Samuel R. Aitken II
November 1, 2006
Photo credit: Patricia Aitken
USS OXFORD Commissioning invitation provided by Plankowner Angelo Graniero.
Oxford was designed to conduct research in the reception of electromagnetic propagations. Equipped with the latest antenna
systems and measuring devices, she is a highly sophisticated and mobile station which can steam to various parts of the world to
participate in the Navy's comprehensive program of research and development projects in communications. Because of the
immediate or potential military application of her work, much of Oxford's employment is classified.
One of Oxford's publicized operations took place 15 December 1961 when she became the first ship to receive a message
from a shore based facility via the moon successfully. Next she departed Norfolk 4 January 1962 for a South Atlantic
deployment, returning four months later. Another four month South Atlantic deployment followed in May 1963, after which
Oxford underwent overhaul at Norfolk Naval Shipyard, Portsmouth, Va.
January 1964 brought refresher training at Guantanamo Bay, and from 22 February until 10 June Oxford conducted further
research operations in South Atlantic and Pacific waters.
Oxford was redesignated Technical Research Ship (AGTR1) on 1 April 1964. She departed 4 August on yet another South
Atlantic cruise, conducting research not only in electromagnetic reception, but also in oceanography and related areas. She
returned to Norfolk 1 December.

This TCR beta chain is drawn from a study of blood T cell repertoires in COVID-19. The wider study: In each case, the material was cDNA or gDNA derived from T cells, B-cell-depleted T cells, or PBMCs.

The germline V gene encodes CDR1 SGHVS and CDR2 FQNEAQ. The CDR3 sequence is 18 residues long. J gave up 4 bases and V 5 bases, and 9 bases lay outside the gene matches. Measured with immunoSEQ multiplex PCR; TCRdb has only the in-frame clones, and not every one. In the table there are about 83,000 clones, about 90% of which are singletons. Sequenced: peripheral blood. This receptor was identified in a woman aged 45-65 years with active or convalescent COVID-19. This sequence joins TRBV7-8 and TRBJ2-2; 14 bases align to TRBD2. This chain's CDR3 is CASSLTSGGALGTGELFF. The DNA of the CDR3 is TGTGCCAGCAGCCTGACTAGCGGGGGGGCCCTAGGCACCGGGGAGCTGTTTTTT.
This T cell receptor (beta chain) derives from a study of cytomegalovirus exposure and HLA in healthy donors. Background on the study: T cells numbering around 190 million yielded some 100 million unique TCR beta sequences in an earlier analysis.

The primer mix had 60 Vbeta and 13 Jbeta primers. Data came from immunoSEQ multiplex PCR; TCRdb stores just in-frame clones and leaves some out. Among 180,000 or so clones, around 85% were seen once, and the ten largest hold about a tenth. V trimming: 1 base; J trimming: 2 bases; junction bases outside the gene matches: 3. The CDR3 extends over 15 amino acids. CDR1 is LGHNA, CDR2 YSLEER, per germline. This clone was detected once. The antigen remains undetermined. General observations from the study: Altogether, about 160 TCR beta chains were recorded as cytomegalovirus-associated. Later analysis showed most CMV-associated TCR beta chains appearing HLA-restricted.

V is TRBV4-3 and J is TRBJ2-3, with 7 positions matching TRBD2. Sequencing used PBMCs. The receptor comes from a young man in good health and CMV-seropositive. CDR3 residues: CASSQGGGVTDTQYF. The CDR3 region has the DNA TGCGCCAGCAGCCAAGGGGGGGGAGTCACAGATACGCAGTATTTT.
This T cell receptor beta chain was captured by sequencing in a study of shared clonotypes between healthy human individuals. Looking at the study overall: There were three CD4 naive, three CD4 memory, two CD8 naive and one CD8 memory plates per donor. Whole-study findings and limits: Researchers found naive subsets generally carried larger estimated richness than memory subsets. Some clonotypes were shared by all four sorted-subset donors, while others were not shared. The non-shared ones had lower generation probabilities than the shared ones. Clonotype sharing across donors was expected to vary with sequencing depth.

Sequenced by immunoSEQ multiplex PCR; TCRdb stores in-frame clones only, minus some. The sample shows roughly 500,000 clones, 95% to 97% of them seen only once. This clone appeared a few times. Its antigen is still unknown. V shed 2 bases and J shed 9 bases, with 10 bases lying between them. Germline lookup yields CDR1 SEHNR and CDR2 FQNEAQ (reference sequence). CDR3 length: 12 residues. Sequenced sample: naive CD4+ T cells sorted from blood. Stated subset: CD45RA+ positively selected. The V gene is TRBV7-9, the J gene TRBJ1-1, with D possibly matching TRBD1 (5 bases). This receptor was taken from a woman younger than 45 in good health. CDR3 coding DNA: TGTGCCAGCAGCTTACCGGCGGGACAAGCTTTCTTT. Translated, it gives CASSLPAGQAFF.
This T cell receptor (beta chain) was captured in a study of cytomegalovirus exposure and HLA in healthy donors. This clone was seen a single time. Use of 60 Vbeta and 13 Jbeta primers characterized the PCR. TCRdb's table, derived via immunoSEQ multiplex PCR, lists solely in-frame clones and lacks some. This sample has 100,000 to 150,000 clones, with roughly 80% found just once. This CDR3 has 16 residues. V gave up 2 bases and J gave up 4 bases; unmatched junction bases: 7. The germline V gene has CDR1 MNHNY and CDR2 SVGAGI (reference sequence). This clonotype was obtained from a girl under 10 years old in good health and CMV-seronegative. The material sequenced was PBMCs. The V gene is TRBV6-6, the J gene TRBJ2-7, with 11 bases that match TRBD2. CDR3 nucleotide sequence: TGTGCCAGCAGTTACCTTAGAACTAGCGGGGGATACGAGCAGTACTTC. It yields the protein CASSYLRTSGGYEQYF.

Oxford steamed for Africa 3 February 1965, calling at Las Palmas, Canary Islands, Lagos, Nigeria, and Durban, South Africa.
A message arrived 26 May reassigning the ship to the Pacific Fleet, with a new homeport at San Diego, Calif. She stood out of
Subic Bay, P.I. 16 June for a one month deployment to the South China Sea, and thus set the pattern for her operations into
Oxford decommissioned and was struck from the Naval Vessel Register 19 December 1969 at Yokosuka, Japan.
AN OVERVIEW OF THE WWII LIBERTY SHIP
Liberty Ships under construction during WWII
Please credit the following paragraph to PROJECT LIBERTY SHIP. Visit their site via our "LINKS" section.
The Liberty Ship came into being at the time when Britain's very
survival was in the balance. Germany had over-run Europe and was
blockading the British Isles with a fleet of U-boats, sinldng the ships
that were supplying that nation faster than they could be replaced. The
solution was to request the U.S. to build a standard cargo ship in
quantity under an agreed lease-lend plan. What followed was the
greatest feat of mass-production ever known. The credit for this was
largely due to a one time New York photography shop owner by the
name of Henry J. Kaiser. At first associated with Todd Shipyards,
Kaiser was to develop yards at an astonishing rate. Vast industrial
complexes were constructed in sites on both coasts, from Canada to
the Gulf as well as up the rivers of the Mississippi basin. Urgency was
paramount, and soon the Liberty Ship, designed along the lines of the
British "tramp" steamer concept but modified to suit welded, modular
construction, was being produced in such numbers that between 1942
and 1945 a total of 2710 were delivered. No other ship was built in
such enormous quantities or achieved such a noble objective, that of
being the catalyst which made the invasion of Europe possible. The
saga of the Liberty Ship is therefore one of the proudest chapters in
the annals of American maritime heritage.
Many Liberty Ships served in the Merchant Marine long after WWII.
Photo credit: YAGRS